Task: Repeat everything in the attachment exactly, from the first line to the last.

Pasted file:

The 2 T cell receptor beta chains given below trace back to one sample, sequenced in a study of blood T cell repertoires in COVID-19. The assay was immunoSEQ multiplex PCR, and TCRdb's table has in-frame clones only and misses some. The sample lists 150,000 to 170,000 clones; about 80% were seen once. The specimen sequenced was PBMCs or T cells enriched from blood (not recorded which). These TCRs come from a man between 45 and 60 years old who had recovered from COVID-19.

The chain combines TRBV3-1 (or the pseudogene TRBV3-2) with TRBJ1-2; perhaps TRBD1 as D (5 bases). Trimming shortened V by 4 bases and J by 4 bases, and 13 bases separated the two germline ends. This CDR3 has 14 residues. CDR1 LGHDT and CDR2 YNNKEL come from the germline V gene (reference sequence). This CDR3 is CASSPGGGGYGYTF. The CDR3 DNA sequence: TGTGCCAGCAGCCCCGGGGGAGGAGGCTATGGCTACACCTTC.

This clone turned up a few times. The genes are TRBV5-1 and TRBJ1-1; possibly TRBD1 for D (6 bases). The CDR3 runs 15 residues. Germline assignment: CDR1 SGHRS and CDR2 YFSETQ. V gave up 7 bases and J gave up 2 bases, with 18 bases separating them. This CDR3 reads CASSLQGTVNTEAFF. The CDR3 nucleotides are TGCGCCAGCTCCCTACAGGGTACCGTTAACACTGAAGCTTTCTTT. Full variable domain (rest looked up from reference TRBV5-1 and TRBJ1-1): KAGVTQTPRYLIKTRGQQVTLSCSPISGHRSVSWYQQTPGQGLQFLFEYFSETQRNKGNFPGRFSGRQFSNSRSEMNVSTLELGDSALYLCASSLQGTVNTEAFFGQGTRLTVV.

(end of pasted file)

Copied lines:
The 2 T cell receptor beta chains given below trace back to one sample, sequenced in a study of blood T cell repertoires in COVID-19. The assay was immunoSEQ multiplex PCR, and TCRdb's table has in-frame clones only and misses some. The sample lists 150,000 to 170,000 clones; about 80% were seen once. The specimen sequenced was PBMCs or T cells enriched from blood (not recorded which). These TCRs come from a man between 45 and 60 years old who had recovered from COVID-19.

The chain combines TRBV3-1 (or the pseudogene TRBV3-2) with TRBJ1-2; perhaps TRBD1 as D (5 bases). Trimming shortened V by 4 bases and J by 4 bases, and 13 bases separated the two germline ends. This CDR3 has 14 residues. CDR1 LGHDT and CDR2 YNNKEL come from the germline V gene (reference sequence). This CDR3 is CASSPGGGGYGYTF. The CDR3 DNA sequence: TGTGCCAGCAGCCCCGGGGGAGGAGGCTATGGCTACACCTTC.

This clone turned up a few times. The genes are TRBV5-1 and TRBJ1-1; possibly TRBD1 for D (6 bases). The CDR3 runs 15 residues. Germline assignment: CDR1 SGHRS and CDR2 YFSETQ. V gave up 7 bases and J gave up 2 bases, with 18 bases separating them. This CDR3 reads CASSLQGTVNTEAFF. The CDR3 nucleotides are TGCGCCAGCTCCCTACAGGGTACCGTTAACACTGAAGCTTTCTTT. Full variable domain (rest looked up from reference TRBV5-1 and TRBJ1-1): KAGVTQTPRYLIKTRGQQVTLSCSPISGHRSVSWYQQTPGQGLQFLFEYFSETQRNKGNFPGRFSGRQFSNSRSEMNVSTLELGDSALYLCASSLQGTVNTEAFFGQGTRLTVV.